#1 Can you say that again?
I swung by my local Baskin Robbins to pick up some ice cream to-go on my way home, and for some reason or another, I could not for the life of me understand what the employee was trying to communicate. She even resorted to English, clearly annoyed with me, stammering, "Time! Time! Time!" And I still had no idea what she was trying to say. As my guilt started to sink in, she repeated it slowly one last time, and luckily, a little light bulb went off in my head: "Ohhh, you want to know how long it'll take for me to get home, so you can pack my ice cream accordingly? Why didn't you say that in the first place? ; )" Ding Ding Dong!
Lesson #1: Stop eating ice cream; you need to go on a diet anyway.
#2 Nash equilibrium... how do you say that in Korean again?
Flipping through notes from a friend's economics class, my mind almost instantaneously shut off as it entered shock-confused-lazy mode, begging me to cease all attempts at comprehension. Perhaps upon seeing the graphs I could have faked a conversation... "Oh, I see you're studying game theory now?" Oh, crap. I don't know how to say game theory (게임이론?) in Korean...
Lesson #2: Drop in on a summer business lecture at Yonsei. This will create even more confusion, and hopefully lead to an increase in motivation to read more articles from the piles of 매일경제 collecting at the front door.
#3 Debating... in Korean
We had a "debate" on 성형수술 (plastic surgery) today, and the gap between what I wanted to say and what I ended up saying was about as wide as... 한강? 재주도? 동해?
#4 Stop laughing at me!
There are some people that I don't normally speak in Korean with, for various reasons - i.e. we're used to speaking English to each other b/c that's what we did in the States, their English is 99.9999% fluent, and... I hate to admit this one... but I can get a bit shy. Therefore, K-E combo convos are pretty common, and I can only imagine it's at least somewhat amusing to listen to from the outside. An acquaintance recently asked about that #1 barrier...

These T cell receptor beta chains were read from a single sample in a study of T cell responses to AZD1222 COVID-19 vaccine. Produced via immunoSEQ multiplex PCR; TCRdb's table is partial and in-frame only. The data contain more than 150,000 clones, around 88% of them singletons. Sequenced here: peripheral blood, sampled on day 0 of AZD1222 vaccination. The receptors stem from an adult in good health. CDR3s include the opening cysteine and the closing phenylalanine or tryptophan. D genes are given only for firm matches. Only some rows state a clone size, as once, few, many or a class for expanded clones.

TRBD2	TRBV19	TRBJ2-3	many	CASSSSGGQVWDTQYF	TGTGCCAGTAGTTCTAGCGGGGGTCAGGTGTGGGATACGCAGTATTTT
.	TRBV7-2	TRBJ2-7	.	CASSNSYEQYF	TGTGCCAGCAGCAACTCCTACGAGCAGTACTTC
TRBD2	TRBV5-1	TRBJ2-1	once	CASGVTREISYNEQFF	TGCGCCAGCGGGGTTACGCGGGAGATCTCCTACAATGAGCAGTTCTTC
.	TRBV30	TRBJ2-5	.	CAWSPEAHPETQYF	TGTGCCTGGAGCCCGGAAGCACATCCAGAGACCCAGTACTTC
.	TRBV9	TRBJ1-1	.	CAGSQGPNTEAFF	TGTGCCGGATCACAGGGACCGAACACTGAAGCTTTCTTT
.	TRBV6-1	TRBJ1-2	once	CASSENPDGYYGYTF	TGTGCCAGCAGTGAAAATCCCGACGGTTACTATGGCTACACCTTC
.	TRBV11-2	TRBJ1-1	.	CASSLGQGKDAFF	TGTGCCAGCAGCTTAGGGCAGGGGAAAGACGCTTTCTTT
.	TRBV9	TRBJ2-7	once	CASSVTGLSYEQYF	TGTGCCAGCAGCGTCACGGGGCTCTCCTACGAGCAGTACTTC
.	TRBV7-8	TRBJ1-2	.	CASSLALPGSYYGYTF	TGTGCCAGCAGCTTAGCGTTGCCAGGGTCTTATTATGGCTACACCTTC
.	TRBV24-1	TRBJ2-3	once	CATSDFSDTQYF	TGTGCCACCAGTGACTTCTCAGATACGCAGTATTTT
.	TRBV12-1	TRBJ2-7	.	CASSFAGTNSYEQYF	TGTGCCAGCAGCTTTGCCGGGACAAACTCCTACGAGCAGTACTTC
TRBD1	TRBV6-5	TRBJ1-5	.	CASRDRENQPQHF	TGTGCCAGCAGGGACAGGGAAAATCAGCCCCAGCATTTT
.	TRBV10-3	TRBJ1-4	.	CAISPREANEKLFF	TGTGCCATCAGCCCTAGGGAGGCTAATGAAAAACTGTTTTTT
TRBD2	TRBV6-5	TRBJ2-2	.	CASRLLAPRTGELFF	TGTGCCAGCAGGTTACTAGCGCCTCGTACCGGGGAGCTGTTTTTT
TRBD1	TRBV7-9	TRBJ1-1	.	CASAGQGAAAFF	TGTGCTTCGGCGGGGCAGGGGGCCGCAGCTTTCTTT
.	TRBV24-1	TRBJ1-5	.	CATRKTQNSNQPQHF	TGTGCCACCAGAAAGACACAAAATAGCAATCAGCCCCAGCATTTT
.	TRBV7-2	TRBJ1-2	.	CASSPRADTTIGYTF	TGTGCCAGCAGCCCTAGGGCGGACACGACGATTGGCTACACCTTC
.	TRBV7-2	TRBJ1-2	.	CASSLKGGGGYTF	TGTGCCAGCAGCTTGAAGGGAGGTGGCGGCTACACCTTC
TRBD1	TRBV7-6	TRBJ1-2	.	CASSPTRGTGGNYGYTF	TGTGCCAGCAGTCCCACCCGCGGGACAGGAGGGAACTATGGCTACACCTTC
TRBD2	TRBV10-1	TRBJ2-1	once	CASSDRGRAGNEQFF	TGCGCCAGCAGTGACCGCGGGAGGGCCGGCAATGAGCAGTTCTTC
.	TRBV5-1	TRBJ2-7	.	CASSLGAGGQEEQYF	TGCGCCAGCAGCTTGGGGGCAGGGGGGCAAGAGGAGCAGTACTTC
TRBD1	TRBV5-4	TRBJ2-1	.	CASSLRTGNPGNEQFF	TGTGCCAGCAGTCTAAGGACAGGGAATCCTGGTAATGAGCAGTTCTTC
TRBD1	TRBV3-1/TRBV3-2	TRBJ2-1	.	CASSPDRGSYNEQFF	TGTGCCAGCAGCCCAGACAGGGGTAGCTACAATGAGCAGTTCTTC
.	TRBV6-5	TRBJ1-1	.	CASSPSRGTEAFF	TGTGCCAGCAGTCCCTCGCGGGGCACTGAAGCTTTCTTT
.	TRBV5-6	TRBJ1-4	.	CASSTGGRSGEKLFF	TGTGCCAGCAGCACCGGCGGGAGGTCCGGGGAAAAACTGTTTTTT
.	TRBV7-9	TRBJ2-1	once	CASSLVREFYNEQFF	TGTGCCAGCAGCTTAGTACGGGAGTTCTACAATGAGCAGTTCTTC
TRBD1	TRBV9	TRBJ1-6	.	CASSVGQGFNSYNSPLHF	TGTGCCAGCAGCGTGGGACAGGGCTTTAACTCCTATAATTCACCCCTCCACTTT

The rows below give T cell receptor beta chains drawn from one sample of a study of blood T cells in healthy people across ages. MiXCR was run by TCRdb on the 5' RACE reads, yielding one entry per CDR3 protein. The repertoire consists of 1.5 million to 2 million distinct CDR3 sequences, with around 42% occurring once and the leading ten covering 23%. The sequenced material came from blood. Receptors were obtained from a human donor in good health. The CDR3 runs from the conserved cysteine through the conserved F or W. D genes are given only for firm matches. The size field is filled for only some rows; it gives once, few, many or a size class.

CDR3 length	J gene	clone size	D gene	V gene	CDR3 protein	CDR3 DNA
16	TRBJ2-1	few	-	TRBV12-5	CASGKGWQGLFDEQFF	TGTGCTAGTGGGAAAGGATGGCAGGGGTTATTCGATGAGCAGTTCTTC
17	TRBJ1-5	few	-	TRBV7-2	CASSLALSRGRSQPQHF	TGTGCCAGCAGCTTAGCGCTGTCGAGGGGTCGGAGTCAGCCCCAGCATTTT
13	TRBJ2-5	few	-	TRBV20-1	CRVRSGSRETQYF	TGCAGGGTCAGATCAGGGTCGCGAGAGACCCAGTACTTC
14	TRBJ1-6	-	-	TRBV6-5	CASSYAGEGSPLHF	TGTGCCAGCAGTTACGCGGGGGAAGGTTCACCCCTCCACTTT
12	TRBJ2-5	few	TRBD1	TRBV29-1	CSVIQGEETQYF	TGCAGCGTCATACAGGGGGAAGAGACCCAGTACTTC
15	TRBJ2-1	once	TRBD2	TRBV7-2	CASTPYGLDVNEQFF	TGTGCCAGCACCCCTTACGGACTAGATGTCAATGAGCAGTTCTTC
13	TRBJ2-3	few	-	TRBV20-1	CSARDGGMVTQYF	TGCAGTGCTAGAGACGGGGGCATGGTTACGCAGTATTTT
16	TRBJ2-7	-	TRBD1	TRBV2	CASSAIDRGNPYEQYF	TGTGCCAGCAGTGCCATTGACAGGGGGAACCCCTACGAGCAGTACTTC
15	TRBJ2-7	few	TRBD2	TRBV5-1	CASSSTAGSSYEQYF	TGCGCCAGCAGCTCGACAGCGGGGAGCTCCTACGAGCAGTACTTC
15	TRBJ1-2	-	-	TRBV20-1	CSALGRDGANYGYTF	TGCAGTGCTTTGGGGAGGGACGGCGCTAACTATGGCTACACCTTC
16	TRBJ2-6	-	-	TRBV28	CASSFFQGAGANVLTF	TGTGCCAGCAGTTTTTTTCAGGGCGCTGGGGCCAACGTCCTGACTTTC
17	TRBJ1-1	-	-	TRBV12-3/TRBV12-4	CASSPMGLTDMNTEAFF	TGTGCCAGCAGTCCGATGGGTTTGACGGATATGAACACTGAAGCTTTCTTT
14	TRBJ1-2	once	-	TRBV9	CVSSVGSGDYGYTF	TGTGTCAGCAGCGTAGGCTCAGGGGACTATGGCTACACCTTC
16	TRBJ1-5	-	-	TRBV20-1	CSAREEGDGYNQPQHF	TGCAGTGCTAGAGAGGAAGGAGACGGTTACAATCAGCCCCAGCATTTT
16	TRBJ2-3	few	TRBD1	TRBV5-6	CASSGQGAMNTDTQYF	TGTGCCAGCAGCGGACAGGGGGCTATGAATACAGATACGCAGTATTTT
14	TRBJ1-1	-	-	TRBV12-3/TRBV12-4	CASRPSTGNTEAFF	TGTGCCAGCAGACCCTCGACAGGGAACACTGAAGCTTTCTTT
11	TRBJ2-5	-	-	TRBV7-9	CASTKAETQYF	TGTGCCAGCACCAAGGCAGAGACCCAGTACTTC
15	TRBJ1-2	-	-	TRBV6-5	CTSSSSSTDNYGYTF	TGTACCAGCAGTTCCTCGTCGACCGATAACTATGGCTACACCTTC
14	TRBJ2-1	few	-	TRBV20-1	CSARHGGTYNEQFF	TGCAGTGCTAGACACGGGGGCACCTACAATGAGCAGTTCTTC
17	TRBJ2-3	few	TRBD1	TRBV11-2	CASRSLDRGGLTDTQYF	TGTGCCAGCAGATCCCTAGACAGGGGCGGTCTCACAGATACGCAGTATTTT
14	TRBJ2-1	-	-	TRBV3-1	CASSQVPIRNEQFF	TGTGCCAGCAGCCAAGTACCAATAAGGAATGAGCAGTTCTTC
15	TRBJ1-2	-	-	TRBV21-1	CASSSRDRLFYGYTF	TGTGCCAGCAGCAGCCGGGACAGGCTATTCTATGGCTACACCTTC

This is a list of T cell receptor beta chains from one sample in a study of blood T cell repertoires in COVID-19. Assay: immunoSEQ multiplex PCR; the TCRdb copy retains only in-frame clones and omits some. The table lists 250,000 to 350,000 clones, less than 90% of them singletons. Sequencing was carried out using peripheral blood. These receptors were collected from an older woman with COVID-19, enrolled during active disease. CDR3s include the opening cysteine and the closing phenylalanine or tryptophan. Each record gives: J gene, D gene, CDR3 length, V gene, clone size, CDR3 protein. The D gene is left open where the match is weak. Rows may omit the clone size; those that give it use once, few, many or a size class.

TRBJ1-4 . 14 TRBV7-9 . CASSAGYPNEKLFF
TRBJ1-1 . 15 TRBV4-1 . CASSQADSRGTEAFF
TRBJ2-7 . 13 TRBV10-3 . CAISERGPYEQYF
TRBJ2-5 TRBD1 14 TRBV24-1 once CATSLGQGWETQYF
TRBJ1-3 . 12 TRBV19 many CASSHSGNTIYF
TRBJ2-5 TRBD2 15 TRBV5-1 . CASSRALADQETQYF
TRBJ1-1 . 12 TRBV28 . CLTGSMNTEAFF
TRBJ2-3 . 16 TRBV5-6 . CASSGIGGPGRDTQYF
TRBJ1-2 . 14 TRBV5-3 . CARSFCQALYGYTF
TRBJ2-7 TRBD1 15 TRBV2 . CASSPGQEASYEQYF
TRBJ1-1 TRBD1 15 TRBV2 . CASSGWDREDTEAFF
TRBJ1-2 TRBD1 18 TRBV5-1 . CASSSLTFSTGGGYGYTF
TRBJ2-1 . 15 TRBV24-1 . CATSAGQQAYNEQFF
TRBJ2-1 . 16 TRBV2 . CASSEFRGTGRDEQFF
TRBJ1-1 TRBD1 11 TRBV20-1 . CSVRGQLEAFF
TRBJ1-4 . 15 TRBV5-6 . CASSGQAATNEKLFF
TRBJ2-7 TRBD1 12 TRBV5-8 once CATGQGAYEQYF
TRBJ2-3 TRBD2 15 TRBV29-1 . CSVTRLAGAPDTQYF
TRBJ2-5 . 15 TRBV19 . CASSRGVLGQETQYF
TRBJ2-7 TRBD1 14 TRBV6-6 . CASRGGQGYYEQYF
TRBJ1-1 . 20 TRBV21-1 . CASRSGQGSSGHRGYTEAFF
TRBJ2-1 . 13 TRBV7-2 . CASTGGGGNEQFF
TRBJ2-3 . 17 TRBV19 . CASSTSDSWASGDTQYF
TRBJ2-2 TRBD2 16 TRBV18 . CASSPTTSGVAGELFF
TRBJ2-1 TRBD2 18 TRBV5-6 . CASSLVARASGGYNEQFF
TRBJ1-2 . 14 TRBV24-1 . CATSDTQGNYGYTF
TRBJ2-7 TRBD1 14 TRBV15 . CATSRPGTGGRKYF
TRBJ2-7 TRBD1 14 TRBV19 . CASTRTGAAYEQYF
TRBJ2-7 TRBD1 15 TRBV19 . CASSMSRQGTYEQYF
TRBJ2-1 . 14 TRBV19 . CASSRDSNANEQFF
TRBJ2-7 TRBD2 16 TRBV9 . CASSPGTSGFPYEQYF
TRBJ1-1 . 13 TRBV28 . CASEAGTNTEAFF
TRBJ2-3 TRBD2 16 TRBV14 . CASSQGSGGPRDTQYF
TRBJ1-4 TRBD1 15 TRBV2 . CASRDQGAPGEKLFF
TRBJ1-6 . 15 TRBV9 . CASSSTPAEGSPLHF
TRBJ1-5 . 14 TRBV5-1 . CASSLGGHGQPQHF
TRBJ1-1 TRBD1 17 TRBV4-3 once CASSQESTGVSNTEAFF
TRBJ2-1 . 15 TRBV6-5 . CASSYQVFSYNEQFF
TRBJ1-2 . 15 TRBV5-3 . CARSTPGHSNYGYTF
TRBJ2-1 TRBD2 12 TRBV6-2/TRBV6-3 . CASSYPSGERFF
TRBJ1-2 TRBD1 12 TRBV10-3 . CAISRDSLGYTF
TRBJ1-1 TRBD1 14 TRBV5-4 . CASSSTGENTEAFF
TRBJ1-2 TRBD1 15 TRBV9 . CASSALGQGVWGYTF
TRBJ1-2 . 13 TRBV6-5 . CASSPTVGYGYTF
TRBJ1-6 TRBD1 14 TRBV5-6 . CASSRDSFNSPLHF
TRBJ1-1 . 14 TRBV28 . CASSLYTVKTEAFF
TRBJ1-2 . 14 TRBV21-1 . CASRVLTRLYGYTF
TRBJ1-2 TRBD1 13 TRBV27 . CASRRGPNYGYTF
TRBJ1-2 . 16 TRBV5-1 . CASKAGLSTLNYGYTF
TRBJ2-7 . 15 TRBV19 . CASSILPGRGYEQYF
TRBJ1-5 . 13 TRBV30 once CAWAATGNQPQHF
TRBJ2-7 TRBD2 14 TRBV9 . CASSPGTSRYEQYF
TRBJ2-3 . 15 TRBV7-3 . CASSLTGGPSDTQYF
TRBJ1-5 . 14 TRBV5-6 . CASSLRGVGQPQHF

At this point I gave up, until his laughter subsided. Apparently, 부끄럽다 isn't used as much as 쪽팔리다 in this situation. So I asked good ol' Mom, who in turn gave me a 10 minute lecture on the appropriateness of certain vocabulary (and prefers that I don't incorporate 쪽팔리다 into my everyday speech.) Then again, I also told her I learned 그닥 (a shortening of 그다지) from my pal YS, and she said she preferred to stick with 그다지 because it sounded nicer than 그닥. Hmmm.
Coincidentally, I recall a recent conversation about Korean grandparents not understanding the lingo of today's youth (and perhaps, vice versa). Ah, times a changin!
Lesson #4 comes from Ask a Korean, who brought up a good point in his latest post:
Neither of the English editions of the two papers contained a headline that was on the front page of Dong-A Ilbo, one of the largest newspapers in Korea in circulation. The lesson: even if you keep up with the English media coming out of Korea, you will only get about half of Korean news, which sometimes miss very important news. If you wish to really understand Korea, you have to learn Korean and read the Korean media. Until English-language media in Korea becomes a lot more exhaustive, there is no alternative.